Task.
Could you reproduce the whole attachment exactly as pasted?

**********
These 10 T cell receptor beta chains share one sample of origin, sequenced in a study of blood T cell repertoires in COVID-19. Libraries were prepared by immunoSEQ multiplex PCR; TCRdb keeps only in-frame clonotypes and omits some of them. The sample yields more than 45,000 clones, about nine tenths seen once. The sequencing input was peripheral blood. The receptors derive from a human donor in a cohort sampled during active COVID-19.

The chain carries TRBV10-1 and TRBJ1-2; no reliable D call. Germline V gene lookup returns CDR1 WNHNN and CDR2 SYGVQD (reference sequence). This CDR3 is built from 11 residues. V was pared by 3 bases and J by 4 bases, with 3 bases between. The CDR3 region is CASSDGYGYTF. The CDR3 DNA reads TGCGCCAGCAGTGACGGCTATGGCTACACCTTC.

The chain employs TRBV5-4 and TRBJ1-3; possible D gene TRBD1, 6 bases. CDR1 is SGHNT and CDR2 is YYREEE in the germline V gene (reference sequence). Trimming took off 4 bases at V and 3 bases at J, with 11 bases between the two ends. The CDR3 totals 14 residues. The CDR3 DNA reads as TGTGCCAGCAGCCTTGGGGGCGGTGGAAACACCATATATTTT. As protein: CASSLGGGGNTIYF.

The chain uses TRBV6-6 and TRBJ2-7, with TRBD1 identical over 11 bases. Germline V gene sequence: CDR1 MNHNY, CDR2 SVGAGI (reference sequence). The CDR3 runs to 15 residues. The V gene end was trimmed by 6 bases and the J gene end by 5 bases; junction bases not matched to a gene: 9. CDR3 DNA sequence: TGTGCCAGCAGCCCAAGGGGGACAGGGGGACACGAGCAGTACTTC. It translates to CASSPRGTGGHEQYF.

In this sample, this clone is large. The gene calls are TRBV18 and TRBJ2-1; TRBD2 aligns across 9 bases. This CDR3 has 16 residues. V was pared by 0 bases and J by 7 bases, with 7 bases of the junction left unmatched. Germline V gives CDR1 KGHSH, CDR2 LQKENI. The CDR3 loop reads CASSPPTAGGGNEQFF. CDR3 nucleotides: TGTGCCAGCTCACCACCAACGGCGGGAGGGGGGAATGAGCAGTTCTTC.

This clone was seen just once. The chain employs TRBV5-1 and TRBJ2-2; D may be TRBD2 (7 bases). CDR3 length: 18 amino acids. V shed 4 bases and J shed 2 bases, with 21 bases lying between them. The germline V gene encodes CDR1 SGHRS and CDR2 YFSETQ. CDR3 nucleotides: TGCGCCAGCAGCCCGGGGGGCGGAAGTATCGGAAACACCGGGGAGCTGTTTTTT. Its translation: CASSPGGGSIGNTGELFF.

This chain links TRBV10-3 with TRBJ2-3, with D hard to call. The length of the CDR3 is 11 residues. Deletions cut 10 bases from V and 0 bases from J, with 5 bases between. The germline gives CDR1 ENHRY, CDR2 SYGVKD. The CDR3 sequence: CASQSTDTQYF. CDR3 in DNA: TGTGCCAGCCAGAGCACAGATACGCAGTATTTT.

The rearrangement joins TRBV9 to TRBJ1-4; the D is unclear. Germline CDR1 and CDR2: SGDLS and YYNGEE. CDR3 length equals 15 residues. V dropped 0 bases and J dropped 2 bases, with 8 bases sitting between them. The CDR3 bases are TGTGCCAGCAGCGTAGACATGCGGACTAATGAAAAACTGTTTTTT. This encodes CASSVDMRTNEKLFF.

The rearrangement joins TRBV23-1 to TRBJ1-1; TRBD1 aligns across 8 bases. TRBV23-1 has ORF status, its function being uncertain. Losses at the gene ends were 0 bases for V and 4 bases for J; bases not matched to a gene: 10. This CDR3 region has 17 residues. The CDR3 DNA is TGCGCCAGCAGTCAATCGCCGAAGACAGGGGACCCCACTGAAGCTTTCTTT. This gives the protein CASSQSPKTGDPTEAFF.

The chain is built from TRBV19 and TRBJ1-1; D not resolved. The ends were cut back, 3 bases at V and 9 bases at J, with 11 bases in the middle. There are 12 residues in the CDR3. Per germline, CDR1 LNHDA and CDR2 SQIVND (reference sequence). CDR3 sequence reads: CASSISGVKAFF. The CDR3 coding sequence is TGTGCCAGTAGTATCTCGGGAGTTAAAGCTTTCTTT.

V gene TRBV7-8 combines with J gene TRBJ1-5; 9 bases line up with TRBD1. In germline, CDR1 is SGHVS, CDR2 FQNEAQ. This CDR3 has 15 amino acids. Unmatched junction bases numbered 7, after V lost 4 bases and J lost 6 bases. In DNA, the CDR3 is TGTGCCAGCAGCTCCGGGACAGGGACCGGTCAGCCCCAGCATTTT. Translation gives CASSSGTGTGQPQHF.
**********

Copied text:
These 10 T cell receptor beta chains share one sample of origin, sequenced in a study of blood T cell repertoires in COVID-19. Libraries were prepared by immunoSEQ multiplex PCR; TCRdb keeps only in-frame clonotypes and omits some of them. The sample yields more than 45,000 clones, about nine tenths seen once. The sequencing input was peripheral blood. The receptors derive from a human donor in a cohort sampled during active COVID-19.

The chain carries TRBV10-1 and TRBJ1-2; no reliable D call. Germline V gene lookup returns CDR1 WNHNN and CDR2 SYGVQD (reference sequence). This CDR3 is built from 11 residues. V was pared by 3 bases and J by 4 bases, with 3 bases between. The CDR3 region is CASSDGYGYTF. The CDR3 DNA reads TGCGCCAGCAGTGACGGCTATGGCTACACCTTC.

The chain employs TRBV5-4 and TRBJ1-3; possible D gene TRBD1, 6 bases. CDR1 is SGHNT and CDR2 is YYREEE in the germline V gene (reference sequence). Trimming took off 4 bases at V and 3 bases at J, with 11 bases between the two ends. The CDR3 totals 14 residues. The CDR3 DNA reads as TGTGCCAGCAGCCTTGGGGGCGGTGGAAACACCATATATTTT. As protein: CASSLGGGGNTIYF.

The chain uses TRBV6-6 and TRBJ2-7, with TRBD1 identical over 11 bases. Germline V gene sequence: CDR1 MNHNY, CDR2 SVGAGI (reference sequence). The CDR3 runs to 15 residues. The V gene end was trimmed by 6 bases and the J gene end by 5 bases; junction bases not matched to a gene: 9. CDR3 DNA sequence: TGTGCCAGCAGCCCAAGGGGGACAGGGGGACACGAGCAGTACTTC. It translates to CASSPRGTGGHEQYF.

In this sample, this clone is large. The gene calls are TRBV18 and TRBJ2-1; TRBD2 aligns across 9 bases. This CDR3 has 16 residues. V was pared by 0 bases and J by 7 bases, with 7 bases of the junction left unmatched. Germline V gives CDR1 KGHSH, CDR2 LQKENI. The CDR3 loop reads CASSPPTAGGGNEQFF. CDR3 nucleotides: TGTGCCAGCTCACCACCAACGGCGGGAGGGGGGAATGAGCAGTTCTTC.

This clone was seen just once. The chain employs TRBV5-1 and TRBJ2-2; D may be TRBD2 (7 bases). CDR3 length: 18 amino acids. V shed 4 bases and J shed 2 bases, with 21 bases lying between them. The germline V gene encodes CDR1 SGHRS and CDR2 YFSETQ. CDR3 nucleotides: TGCGCCAGCAGCCCGGGGGGCGGAAGTATCGGAAACACCGGGGAGCTGTTTTTT. Its translation: CASSPGGGSIGNTGELFF.

This chain links TRBV10-3 with TRBJ2-3, with D hard to call. The length of the CDR3 is 11 residues. Deletions cut 10 bases from V and 0 bases from J, with 5 bases between. The germline gives CDR1 ENHRY, CDR2 SYGVKD. The CDR3 sequence: CASQSTDTQYF. CDR3 in DNA: TGTGCCAGCCAGAGCACAGATACGCAGTATTTT.

The rearrangement joins TRBV9 to TRBJ1-4; the D is unclear. Germline CDR1 and CDR2: SGDLS and YYNGEE. CDR3 length equals 15 residues. V dropped 0 bases and J dropped 2 bases, with 8 bases sitting between them. The CDR3 bases are TGTGCCAGCAGCGTAGACATGCGGACTAATGAAAAACTGTTTTTT. This encodes CASSVDMRTNEKLFF.

The rearrangement joins TRBV23-1 to TRBJ1-1; TRBD1 aligns across 8 bases. TRBV23-1 has ORF status, its function being uncertain. Losses at the gene ends were 0 bases for V and 4 bases for J; bases not matched to a gene: 10. This CDR3 region has 17 residues. The CDR3 DNA is TGCGCCAGCAGTCAATCGCCGAAGACAGGGGACCCCACTGAAGCTTTCTTT. This gives the protein CASSQSPKTGDPTEAFF.

The chain is built from TRBV19 and TRBJ1-1; D not resolved. The ends were cut back, 3 bases at V and 9 bases at J, with 11 bases in the middle. There are 12 residues in the CDR3. Per germline, CDR1 LNHDA and CDR2 SQIVND (reference sequence). CDR3 sequence reads: CASSISGVKAFF. The CDR3 coding sequence is TGTGCCAGTAGTATCTCGGGAGTTAAAGCTTTCTTT.

V gene TRBV7-8 combines with J gene TRBJ1-5; 9 bases line up with TRBD1. In germline, CDR1 is SGHVS, CDR2 FQNEAQ. This CDR3 has 15 amino acids. Unmatched junction bases numbered 7, after V lost 4 bases and J lost 6 bases. In DNA, the CDR3 is TGTGCCAGCAGCTCCGGGACAGGGACCGGTCAGCCCCAGCATTTT. Translation gives CASSSGTGTGQPQHF.